In 1994, I was schooled. There was a huge back-up in interest rates, for a couple of days the long end of the bond market inverted, and consumer confidence plummeted. The overwhelming consensus of the pundits, and of individual investors, was bearish. I agreed, but it turned out it was the absolute bottom.
I only needed to learn once. I dug deeply into historical data. I saw why business infrastructure investment in software and computer hardware, touted by raging bull Joe Battapaglia, was driving the economy. I realized that as long as interest rates were declining over the longer term, and businesses continued to invest, the historic bull market was likely to continue. Further, whenever any one or two indicators would roll over, but the important ones remained intact, there would be a "V" market correction, Elaine Garzarelli would announce that a crash was imminent, and that would be the bottom. This was a historic secular bull move, and I figured every individual indicator would give a false positive at least once. At the top, everyone would be ignoring all the signals, all of the late Louis Rukeyser's elves would be bullish (or at least neutral), and then the bottom would fall out.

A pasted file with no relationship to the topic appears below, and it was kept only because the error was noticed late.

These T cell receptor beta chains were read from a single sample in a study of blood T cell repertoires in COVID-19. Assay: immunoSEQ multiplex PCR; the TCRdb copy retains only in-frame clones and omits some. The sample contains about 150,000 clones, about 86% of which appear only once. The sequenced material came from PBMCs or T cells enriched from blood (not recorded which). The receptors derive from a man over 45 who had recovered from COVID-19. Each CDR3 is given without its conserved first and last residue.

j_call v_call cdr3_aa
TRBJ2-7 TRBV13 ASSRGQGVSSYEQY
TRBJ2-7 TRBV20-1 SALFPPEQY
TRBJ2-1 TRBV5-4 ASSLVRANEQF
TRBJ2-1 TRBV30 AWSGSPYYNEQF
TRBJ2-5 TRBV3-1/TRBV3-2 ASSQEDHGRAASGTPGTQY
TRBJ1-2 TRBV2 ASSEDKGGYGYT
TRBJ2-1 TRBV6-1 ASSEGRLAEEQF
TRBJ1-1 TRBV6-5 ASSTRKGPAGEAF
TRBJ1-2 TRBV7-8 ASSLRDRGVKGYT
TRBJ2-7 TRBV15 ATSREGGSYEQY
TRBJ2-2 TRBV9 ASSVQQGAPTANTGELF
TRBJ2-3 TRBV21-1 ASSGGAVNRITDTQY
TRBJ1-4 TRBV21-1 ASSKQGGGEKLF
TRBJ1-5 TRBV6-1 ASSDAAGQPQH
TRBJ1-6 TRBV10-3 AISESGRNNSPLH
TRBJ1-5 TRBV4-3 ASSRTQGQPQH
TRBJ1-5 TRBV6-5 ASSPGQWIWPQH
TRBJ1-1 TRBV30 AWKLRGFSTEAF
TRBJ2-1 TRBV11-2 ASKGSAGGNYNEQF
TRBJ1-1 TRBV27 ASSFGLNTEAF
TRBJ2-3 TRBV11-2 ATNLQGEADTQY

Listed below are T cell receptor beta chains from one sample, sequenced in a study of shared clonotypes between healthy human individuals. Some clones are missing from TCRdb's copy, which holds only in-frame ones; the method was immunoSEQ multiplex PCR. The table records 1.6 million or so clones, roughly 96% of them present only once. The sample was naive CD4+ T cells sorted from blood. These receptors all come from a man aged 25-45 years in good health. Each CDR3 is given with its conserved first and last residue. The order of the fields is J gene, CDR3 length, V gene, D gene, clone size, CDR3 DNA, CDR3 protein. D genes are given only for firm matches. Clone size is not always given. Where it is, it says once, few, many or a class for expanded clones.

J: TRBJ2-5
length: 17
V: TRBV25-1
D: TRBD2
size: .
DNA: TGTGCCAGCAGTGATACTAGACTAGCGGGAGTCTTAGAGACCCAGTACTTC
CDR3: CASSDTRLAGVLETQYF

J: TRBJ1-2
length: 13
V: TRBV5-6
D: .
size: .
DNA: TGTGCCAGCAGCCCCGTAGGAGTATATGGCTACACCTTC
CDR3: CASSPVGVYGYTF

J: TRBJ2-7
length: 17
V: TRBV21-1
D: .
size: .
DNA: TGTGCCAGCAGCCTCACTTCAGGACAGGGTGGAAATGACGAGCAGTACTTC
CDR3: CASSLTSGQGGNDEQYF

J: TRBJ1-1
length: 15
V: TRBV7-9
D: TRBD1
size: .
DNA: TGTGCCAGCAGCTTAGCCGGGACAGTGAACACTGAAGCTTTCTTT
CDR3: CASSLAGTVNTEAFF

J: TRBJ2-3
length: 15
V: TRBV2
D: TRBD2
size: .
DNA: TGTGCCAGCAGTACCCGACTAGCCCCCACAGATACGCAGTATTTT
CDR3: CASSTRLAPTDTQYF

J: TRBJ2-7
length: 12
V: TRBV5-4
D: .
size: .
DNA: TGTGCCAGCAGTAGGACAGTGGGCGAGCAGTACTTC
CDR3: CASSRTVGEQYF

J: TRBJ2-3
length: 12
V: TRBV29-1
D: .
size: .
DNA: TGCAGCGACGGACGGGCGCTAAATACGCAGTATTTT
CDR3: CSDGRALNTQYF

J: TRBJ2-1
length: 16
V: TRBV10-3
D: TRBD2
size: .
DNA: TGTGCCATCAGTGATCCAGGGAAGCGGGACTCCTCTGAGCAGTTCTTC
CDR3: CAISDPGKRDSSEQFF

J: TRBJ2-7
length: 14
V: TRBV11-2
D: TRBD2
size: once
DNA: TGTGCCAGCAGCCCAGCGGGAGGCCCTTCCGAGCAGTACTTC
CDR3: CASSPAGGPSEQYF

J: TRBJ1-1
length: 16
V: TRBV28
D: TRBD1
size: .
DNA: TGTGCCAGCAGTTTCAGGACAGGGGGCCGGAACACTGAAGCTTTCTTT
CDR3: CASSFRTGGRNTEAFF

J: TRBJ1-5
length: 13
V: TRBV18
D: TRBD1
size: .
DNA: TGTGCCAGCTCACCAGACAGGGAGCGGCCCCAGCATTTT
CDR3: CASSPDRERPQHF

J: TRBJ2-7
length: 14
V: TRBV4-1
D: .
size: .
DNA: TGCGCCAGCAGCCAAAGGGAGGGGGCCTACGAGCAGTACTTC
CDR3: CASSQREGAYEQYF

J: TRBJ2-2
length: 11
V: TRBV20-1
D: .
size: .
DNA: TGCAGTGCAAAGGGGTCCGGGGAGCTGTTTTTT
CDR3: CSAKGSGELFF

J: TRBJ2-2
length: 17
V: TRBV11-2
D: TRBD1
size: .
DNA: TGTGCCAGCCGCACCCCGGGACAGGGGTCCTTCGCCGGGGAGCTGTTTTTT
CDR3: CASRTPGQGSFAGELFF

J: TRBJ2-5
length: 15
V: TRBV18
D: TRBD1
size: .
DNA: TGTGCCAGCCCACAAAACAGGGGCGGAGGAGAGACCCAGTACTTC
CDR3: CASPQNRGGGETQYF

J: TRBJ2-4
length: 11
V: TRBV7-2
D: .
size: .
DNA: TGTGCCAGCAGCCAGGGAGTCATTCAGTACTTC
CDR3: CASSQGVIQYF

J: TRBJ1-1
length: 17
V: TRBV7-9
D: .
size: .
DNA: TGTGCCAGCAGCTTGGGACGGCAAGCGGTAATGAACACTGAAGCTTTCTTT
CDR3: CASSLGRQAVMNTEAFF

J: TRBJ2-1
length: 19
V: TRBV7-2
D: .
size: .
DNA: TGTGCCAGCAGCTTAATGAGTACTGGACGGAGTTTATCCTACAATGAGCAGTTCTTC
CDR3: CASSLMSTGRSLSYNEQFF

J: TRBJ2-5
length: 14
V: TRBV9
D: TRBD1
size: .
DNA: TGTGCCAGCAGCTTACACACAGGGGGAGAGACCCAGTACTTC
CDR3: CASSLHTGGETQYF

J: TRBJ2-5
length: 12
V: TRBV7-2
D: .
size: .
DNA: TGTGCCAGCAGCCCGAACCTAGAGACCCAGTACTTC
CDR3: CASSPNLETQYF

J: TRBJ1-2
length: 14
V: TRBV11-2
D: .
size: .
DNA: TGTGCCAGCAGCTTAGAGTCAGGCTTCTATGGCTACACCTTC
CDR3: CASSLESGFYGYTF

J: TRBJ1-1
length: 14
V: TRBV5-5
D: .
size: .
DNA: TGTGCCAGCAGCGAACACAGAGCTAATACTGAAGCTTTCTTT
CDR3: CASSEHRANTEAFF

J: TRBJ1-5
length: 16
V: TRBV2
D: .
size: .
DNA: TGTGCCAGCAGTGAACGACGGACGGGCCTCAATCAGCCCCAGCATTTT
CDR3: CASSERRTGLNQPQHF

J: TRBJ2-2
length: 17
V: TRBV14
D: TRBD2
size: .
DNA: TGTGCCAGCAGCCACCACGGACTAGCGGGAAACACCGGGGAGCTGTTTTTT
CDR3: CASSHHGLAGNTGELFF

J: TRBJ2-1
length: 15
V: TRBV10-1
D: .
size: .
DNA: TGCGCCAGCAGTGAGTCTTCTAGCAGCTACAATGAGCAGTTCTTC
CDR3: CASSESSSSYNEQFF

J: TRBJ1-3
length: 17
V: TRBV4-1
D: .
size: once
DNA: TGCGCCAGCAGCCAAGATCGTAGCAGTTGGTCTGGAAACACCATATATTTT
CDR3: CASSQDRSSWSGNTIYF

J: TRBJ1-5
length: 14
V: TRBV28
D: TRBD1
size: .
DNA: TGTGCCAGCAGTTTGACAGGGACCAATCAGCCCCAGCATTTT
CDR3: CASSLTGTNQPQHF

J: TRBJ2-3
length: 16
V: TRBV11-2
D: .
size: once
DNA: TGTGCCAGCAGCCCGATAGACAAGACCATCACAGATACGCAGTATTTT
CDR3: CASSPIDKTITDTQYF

And that's exactly what happened. After Rukeyser booted Gail Dudak in 1999, all his elves were afraid of being bearish. Marty Zweig looked like he was in agony, continuing to say that he was neutral, while looking as if he wanted to grab Rukeyser by the lapels, shake him like a ragdoll, and scream, "Game over, man. Game over!!!" All of the other leading indicators started to turn. The advance/decline line from 1998 through 2000 looked absolutely horrible. In March 2000, I sat down with a friend over lunch, went through all of the indicators, virtually all of which had turned negative, and announced that the great bull market that had started in 1982 was over.